Mar 14, 2009

Hammer and nut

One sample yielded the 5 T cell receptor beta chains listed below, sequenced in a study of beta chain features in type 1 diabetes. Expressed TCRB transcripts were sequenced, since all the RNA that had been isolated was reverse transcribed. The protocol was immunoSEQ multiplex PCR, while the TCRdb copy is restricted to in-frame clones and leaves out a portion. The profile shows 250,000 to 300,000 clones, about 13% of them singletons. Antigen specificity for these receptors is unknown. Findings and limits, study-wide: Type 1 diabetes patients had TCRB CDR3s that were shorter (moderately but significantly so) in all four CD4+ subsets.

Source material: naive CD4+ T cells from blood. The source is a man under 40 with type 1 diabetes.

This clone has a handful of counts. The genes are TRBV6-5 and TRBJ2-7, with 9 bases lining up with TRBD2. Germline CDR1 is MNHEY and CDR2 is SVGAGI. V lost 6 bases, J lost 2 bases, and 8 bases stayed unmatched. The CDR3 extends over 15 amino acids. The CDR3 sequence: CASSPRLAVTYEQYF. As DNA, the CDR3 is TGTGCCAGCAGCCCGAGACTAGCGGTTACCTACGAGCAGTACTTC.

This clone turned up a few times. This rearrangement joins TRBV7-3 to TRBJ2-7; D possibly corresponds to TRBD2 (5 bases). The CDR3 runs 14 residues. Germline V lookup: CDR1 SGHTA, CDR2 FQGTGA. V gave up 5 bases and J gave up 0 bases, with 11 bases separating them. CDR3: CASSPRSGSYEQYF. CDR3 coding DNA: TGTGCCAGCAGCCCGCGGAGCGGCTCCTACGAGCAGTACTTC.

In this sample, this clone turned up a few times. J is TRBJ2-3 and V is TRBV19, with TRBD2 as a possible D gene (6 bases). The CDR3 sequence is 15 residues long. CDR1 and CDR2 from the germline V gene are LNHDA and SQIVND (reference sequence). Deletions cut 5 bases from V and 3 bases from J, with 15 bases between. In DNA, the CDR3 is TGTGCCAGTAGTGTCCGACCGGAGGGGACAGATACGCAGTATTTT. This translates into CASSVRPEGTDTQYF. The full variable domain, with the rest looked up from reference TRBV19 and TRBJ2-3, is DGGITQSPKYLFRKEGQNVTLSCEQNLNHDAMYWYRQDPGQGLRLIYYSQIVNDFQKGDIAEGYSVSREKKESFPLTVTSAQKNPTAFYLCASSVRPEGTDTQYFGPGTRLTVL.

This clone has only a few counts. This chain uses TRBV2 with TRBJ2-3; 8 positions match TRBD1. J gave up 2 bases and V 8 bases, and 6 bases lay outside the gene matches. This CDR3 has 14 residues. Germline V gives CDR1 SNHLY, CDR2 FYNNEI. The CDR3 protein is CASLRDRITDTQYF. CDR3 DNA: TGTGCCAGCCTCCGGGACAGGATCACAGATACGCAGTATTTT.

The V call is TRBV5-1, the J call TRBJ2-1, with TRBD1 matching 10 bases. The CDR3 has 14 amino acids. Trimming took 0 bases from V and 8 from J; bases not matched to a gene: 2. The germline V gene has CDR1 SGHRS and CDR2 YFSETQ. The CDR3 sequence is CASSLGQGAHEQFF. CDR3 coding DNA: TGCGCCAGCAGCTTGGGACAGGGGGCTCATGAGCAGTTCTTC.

According to a figure supplied by Advocates International there are about 120,000 qualified lawyers in Pakistan, out of a population that is currently around 164 million, give or take a few million. The total numbers of employees in the Punjab Police Department alone (excluding all other provinces) is 166,944 according to the Punjab police force's own website; of which 116,962 are constables. Simple mental arithmetic tells us that even if every lawyer in the country came out in protest or joined the Long March, they would be heavily outnumbered by the police in Punjab. They would be outnumbered not just in the Punjab but everywhere, and the reality is that only a small percentage of the total number of lawyers is actually engaged in protest with the majority giving either moral or tacit support. We do not know what percentage of the total police manpower is deployed in thwarting the intentions of the lawyers but we may assume it to be significant. The political parties have, despite their vocal support for the lawyers, provided little by way of foot soldiers to back them up when it comes to putting boots on the ground, and the Long March is proving to be something of a short ill-tempered amble in the company of the forces of law and order. In that sense – the fact that there are relatively few people actually marching – the March may be said to have been a failure for the men in black and a success for the government; but at another wider level away from the streets and chowks, it may be said to have been a considerable success for the legal eagles. The success of the lawyers may lie not in the restoration of the judiciary to a particular point in time which they may not achieve, but in bringing into sharp focus the chronic ineptitude of governance. The Long March has done little to capture the public imagination. The public are weary of the shouting and rhetoric, and although they support in principle the restoration of the judiciary what they really have a concern about is spiralling inflation, unemployment and utility prices – and are less than delighted that whole cities are blockaded, roads closed and business and trade interrupted yet again. Vox-pop interviews on the TV channels indicate a public view of the current turmoil that is at the very best equivocal and at worst condemnatory of politicians on all sides, and there is a yearning in the public mind for an end to this crisis – coupled with a collapse of support for politics generally. The lawyers have become the catalyst, the change-agents, but not perhaps of the change that they originally envisaged. The change they could yet bring about but by default and not design, is change at the very top. The dominos – in the form of ministers – are beginning to fall. International pressure is being applied. A week, as they say, is a long time in politics.

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